El Hiblu 3: Witness and accused fined for contempt

Court told that no fighting was seen or heard between the accused and captain

The wife of one of the men accused of hijacking a ship which rescued them from the sea in 2019, told a court she did not hear any fighting between the three accused and the captain.

During the same sitting, both she and one of the accused were fined for contempt of court.

Nica Babi Souwa Estes from Guinea testified before Magistrate Nadine Lia in the compilation of evidence against her husband, one of the three youths – two from Guinea and one from the Ivory Coast, aged 15, 16 and 19 – who stand charged with terrorism-related offences for unlawfully seizing control of the ship.

The accused face prison sentences of up to 30 years in duration if found guilty.

The tanker El Hiblu had picked up around 200 people in distress on a boat fleeing Libya in March 2019. After being directed to return them to Libya, the captain changed course for Malta, claiming he had been hijacked.

Before taking the witness stand, Souwa was informed that being the wife of one of the accused, she could not be compelled to testify. She expressed her intention to testify nonetheless.

“I was in Libya waiting for an opportunity to come here,” Souwa said, having travelled by car from Guinea to Libya, and then to Malta by boat. “When the captain of the big ship took us [on board]… he told us that it was a plane that told him to take us. We were not on the ship when he told us this.”

After some hours the captian spoke to the men. “We were women together, in the early morning we heard the men saying Tripoli, Libya, Libya, Libya. Immediately there were other men who wanted to jump into the sea. The women fell on the floor. There were children crying.”

There were two young men who were talking gently to the others, she said.

“Soon after the captain came out of the cabin and called in the three men, these two and a third one who is not here today,” Souwa said.

She said she didn’t know the third man’s name. But the court didn’t believe her, pointing out that he had been a defendant in these proceedings for the past two years. “We do not frequent each other,” Souwa replied. Prosecuting officer Inspector Omar Zammit asked the court to warn the witnesses about the consequences of perjury.

Defence lawyer Gianluca Cappitta stood up for the witness. “She is testifying on what she saw…we are gathering evidence to learn the truth. The prosecution has decided that some people are giving the right evidence and others not.”

“I was towards the back of the ship. I was with my husband and other women when the Captain called those three,” Souwa went on, adding that her husband was one of the three men summoned to the bridge.

Souwa said the other men and women were calm, while her husband came down from the cabin to tell them that the captain would be taking them to Malta.  “The men were going up and down from the cabin… there was nobody in the cabin except the Captain as she could see from where she was standing, below.”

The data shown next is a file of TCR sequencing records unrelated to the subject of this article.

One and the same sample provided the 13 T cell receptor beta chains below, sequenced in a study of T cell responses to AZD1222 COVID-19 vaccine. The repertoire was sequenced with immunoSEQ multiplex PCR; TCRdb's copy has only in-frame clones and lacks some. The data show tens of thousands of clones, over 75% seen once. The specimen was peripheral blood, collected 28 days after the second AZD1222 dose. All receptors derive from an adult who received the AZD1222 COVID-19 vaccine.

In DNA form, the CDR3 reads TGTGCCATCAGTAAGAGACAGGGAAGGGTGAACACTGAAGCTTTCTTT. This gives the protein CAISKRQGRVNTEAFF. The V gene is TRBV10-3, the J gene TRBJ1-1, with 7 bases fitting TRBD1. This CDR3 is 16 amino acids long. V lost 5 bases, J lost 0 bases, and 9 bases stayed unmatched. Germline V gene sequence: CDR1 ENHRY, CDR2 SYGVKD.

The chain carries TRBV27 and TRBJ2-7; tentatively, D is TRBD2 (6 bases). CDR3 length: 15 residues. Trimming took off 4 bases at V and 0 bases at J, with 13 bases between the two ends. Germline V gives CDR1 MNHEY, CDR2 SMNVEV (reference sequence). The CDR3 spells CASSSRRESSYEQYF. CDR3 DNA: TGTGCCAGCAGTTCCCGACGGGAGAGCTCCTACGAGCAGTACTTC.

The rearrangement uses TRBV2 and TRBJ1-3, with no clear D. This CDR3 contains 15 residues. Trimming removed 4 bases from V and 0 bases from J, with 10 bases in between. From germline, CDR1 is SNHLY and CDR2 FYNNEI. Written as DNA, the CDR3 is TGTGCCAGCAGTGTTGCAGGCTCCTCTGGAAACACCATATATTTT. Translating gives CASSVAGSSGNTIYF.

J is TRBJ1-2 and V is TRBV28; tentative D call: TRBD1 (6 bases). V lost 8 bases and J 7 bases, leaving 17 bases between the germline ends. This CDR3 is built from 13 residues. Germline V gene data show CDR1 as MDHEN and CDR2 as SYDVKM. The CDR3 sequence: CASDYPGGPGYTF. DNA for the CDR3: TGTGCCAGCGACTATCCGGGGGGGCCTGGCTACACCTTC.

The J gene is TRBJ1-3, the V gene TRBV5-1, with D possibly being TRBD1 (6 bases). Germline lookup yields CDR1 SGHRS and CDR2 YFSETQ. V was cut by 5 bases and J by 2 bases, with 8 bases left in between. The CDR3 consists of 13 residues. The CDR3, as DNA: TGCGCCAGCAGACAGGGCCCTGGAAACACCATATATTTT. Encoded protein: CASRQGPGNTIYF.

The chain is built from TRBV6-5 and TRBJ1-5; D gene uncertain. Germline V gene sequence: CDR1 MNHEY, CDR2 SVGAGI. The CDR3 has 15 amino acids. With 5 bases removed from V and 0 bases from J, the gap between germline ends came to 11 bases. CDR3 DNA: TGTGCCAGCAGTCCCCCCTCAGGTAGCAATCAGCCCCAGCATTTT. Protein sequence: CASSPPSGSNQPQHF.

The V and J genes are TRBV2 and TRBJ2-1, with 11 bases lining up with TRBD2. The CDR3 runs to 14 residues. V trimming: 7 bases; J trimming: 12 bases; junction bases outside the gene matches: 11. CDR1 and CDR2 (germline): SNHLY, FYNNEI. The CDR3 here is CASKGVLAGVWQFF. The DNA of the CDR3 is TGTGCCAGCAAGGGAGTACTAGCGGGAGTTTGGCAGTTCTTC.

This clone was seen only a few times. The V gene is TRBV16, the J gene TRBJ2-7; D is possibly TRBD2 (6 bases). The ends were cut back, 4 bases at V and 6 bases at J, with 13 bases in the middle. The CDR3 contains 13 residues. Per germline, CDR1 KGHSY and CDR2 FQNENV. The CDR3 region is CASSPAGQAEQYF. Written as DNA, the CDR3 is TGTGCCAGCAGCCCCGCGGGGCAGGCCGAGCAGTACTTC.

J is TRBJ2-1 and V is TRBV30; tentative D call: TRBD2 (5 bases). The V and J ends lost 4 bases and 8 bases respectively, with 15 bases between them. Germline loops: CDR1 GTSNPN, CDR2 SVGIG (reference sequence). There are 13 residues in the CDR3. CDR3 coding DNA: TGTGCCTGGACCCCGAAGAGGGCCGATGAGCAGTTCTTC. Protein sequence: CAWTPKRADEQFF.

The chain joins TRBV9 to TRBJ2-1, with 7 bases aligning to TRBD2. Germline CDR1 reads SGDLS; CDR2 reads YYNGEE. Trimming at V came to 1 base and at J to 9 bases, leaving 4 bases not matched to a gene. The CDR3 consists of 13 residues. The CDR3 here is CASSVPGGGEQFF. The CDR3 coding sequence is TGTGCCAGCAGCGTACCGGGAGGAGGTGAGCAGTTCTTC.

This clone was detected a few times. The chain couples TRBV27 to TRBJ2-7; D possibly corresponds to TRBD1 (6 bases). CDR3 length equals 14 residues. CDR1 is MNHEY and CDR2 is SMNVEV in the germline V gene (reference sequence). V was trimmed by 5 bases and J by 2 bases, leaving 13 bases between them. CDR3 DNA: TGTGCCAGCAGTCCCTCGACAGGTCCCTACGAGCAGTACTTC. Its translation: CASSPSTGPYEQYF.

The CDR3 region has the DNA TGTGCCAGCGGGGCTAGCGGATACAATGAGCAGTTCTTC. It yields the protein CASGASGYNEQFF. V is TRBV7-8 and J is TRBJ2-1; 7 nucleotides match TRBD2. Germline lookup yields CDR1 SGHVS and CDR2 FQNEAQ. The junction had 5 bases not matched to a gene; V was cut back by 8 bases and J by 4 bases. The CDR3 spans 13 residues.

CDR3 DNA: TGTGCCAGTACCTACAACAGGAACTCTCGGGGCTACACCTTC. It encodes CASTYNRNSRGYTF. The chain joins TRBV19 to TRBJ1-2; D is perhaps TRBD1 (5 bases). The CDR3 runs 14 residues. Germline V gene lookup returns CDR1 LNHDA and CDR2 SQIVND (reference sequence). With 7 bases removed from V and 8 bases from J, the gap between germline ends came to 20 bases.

She explained that the cabin and the bridge are not exactly in the same place. The Inspector showed her a picture of the ship, asking her to indicate the position of the bridge. However, she said she had never seen a big ship before and could not indicate the position.

Pressed on this, she said: “now I don’t remember anything because I was feeling weak.”

What did she remember about that boat? asked the court.

“I don’t remember,” she replied. 

The witness was asked this question multiple times by the court but the witness did not reply, remaining mute. She studied the picture for several minutes in silence before she was declared in contempt of court and fined €50.  

“This is a very serious case, and you are required to reply… you are here to answer the questions,” said the court, stressing the serious consequences if she continued to defy the court. One of the accused was also fined for contempt after arriving late, halfway through the sitting.

“This is not the same boat with which we came to Malta. I remember the writing,” the woman said, but after a long pause, finally recognising the ship as the El Hiblu. “Ah, now I remember. This is the boat that brought us to Malta,” Souwa said through the court-appointed interpreter. She pointed to the name of the vessel, ‘El Hiblu’.

Cross-examined by defence lawyer Gianluca Cappitta, the woman said that the three accused were not in the cabin all the time. “At a certain time, there was one coming down and one going up.”

She said the cabin door was not open all the time, and that it was the captain who opened and closed the door, that the men had no weapons on them, and that she heard no fighting between the, and the captain.

The court scheduled the next 4-hour sitting for November. Lawyer George Camilleri from the Office of the Attorney General is assisting the prosecution.